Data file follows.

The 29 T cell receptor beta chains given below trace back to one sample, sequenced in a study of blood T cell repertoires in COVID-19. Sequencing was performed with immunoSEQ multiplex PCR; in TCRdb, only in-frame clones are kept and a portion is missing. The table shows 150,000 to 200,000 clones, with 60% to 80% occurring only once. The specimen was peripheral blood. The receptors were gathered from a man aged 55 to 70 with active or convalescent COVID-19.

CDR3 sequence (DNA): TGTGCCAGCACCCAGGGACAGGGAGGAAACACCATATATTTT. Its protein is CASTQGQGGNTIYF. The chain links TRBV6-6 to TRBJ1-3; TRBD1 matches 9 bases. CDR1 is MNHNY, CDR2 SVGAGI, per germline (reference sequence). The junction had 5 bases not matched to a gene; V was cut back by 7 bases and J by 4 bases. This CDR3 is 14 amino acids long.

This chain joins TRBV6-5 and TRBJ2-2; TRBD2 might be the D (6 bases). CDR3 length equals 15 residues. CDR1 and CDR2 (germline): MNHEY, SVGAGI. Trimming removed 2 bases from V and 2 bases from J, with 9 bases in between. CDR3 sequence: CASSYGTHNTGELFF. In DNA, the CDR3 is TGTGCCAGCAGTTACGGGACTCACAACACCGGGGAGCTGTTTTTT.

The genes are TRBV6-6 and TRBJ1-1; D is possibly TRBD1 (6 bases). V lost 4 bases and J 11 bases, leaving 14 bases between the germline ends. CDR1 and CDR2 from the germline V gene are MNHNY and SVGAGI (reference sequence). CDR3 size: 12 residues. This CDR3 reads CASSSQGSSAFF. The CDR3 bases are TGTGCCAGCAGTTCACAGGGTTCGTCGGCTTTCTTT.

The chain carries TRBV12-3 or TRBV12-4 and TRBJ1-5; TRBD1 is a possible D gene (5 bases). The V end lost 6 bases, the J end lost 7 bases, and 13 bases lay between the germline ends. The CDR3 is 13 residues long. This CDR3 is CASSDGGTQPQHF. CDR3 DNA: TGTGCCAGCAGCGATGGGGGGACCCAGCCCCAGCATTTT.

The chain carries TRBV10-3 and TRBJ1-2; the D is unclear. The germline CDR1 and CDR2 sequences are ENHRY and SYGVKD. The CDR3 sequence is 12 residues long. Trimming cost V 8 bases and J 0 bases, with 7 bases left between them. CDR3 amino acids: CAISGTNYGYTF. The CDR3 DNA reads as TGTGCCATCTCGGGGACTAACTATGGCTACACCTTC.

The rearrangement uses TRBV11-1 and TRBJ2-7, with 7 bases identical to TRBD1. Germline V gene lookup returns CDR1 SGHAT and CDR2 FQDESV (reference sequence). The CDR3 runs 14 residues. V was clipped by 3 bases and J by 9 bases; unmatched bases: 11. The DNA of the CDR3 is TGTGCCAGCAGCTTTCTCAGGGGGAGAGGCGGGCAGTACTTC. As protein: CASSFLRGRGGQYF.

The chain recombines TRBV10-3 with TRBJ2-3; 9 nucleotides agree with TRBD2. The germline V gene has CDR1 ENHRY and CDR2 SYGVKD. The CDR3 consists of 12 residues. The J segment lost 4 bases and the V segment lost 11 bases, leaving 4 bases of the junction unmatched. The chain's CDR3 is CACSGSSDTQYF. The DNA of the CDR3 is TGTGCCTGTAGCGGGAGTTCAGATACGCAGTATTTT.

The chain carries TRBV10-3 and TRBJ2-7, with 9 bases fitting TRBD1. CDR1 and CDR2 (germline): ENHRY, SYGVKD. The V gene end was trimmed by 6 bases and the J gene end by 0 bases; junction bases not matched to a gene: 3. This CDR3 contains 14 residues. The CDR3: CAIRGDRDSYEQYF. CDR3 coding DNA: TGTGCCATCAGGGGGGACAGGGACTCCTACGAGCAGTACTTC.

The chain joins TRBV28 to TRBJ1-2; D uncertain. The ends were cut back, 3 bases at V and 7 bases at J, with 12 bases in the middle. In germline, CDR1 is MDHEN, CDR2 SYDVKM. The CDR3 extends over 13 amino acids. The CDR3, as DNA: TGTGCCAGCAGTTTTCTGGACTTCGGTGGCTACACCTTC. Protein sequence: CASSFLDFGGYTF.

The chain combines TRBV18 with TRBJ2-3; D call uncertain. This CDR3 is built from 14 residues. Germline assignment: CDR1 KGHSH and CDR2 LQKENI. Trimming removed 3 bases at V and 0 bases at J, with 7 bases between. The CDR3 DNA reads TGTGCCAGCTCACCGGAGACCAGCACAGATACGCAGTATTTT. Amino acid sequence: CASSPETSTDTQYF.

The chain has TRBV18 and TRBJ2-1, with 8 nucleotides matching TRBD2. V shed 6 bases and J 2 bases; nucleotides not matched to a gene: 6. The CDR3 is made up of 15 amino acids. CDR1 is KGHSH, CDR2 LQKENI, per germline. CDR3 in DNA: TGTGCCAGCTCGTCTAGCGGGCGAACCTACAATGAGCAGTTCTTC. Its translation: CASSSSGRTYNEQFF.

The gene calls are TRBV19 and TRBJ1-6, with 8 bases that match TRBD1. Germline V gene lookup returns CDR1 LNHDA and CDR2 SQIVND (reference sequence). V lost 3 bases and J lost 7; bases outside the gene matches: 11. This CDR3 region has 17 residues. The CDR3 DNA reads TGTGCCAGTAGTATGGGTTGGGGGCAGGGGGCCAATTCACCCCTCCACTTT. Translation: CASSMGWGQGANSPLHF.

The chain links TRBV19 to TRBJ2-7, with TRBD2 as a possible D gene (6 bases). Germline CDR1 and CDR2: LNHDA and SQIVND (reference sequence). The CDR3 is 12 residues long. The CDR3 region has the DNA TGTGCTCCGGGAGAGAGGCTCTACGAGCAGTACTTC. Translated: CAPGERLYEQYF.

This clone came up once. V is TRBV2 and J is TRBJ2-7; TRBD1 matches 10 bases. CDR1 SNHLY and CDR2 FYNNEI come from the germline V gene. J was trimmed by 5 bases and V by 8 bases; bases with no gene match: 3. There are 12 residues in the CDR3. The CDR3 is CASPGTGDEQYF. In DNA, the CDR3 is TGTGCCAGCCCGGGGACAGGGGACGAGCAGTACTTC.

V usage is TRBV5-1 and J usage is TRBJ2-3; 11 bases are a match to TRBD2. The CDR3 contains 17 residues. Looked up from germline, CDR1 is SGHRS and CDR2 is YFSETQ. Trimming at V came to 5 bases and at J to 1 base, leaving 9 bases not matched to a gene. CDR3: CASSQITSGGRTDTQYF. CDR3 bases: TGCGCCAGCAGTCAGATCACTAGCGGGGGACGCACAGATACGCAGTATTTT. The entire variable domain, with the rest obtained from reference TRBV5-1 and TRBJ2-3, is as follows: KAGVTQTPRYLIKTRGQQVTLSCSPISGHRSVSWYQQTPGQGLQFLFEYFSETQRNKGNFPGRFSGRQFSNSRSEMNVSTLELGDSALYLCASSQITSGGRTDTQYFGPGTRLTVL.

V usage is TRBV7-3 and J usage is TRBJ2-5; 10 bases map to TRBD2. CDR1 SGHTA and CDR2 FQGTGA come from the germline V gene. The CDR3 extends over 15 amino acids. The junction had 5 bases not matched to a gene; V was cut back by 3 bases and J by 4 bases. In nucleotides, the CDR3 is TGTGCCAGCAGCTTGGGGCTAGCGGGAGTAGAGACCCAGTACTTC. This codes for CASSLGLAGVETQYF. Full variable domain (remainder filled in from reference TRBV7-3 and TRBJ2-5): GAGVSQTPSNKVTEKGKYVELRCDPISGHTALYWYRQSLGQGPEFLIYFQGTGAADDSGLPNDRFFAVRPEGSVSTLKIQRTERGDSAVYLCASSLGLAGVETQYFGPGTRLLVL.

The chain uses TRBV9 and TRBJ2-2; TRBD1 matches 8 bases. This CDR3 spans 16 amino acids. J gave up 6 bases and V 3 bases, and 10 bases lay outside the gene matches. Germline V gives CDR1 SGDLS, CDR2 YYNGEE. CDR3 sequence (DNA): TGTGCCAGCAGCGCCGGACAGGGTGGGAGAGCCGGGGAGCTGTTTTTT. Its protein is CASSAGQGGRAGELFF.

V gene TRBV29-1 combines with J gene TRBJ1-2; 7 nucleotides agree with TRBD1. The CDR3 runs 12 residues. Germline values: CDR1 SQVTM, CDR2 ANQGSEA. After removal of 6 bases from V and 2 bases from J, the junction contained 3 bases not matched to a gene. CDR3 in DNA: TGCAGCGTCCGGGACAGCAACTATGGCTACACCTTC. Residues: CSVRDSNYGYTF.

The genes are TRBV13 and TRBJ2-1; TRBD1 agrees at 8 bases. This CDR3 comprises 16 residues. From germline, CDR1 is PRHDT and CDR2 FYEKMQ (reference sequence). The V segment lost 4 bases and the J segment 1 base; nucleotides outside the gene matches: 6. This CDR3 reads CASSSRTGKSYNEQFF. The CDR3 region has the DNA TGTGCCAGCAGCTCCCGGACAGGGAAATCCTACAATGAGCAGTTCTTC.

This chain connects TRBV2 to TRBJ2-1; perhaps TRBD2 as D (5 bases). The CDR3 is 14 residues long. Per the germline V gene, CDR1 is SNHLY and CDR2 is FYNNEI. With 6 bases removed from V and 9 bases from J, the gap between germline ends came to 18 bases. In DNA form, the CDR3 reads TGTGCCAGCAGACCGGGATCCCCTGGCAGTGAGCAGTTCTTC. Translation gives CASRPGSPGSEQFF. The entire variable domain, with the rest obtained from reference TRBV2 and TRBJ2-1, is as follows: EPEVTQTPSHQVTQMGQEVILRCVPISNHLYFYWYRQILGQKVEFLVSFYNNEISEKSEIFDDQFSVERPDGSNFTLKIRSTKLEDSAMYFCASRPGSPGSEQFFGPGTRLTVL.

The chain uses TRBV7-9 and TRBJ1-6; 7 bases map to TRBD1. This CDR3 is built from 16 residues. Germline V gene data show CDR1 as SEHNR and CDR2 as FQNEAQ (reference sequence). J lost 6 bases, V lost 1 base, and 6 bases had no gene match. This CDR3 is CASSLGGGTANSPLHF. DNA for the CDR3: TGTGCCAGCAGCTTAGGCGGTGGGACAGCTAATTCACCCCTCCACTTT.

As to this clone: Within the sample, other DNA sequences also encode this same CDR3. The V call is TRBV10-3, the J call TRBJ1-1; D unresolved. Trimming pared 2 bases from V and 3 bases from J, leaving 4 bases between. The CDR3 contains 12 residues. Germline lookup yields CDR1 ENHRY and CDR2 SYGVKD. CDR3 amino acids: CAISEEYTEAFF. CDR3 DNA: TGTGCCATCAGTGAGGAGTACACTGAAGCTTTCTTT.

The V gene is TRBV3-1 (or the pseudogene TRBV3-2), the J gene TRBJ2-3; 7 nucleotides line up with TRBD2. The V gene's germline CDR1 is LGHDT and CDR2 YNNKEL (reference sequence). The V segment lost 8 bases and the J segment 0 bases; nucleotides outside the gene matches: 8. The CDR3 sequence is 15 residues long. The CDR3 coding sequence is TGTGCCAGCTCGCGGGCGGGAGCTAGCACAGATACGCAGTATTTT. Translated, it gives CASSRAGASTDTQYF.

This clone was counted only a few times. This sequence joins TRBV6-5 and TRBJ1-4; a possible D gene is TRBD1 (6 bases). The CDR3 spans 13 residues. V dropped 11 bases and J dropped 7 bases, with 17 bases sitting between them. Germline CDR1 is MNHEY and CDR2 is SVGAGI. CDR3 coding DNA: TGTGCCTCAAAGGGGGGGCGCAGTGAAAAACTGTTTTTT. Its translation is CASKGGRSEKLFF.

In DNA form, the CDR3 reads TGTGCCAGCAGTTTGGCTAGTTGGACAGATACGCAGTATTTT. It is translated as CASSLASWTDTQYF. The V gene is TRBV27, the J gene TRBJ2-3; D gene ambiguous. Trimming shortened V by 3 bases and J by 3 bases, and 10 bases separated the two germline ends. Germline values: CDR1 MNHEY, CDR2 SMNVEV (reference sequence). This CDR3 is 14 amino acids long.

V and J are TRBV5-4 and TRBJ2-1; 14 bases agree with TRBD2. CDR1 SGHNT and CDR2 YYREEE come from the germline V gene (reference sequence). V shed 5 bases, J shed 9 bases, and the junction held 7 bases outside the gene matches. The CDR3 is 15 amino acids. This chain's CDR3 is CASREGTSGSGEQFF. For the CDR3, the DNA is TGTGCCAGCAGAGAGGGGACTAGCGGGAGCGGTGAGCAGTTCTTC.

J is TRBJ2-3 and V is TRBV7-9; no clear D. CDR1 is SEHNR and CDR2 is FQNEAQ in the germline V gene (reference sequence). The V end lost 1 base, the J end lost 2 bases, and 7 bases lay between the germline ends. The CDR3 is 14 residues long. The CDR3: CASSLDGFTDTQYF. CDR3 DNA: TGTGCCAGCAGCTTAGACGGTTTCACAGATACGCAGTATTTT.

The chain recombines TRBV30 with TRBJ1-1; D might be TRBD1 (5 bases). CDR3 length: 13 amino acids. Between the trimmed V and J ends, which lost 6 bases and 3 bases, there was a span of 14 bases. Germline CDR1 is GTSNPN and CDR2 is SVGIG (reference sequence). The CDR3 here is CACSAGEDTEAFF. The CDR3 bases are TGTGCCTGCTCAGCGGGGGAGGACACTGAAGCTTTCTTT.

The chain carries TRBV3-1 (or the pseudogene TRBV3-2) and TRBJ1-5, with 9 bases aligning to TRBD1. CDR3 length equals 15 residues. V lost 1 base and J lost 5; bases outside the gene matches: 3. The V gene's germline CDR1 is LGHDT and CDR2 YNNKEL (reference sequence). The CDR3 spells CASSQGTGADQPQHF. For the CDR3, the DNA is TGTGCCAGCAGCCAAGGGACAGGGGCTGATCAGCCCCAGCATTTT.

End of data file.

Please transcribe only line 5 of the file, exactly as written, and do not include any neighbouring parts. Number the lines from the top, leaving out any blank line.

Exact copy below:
The chain carries TRBV12-3 or TRBV12-4 and TRBJ1-5; TRBD1 is a possible D gene (5 bases). The V end lost 6 bases, the J end lost 7 bases, and 13 bases lay between the germline ends. The CDR3 is 13 residues long. This CDR3 is CASSDGGTQPQHF. CDR3 DNA: TGTGCCAGCAGCGATGGGGGGACCCAGCCCCAGCATTTT.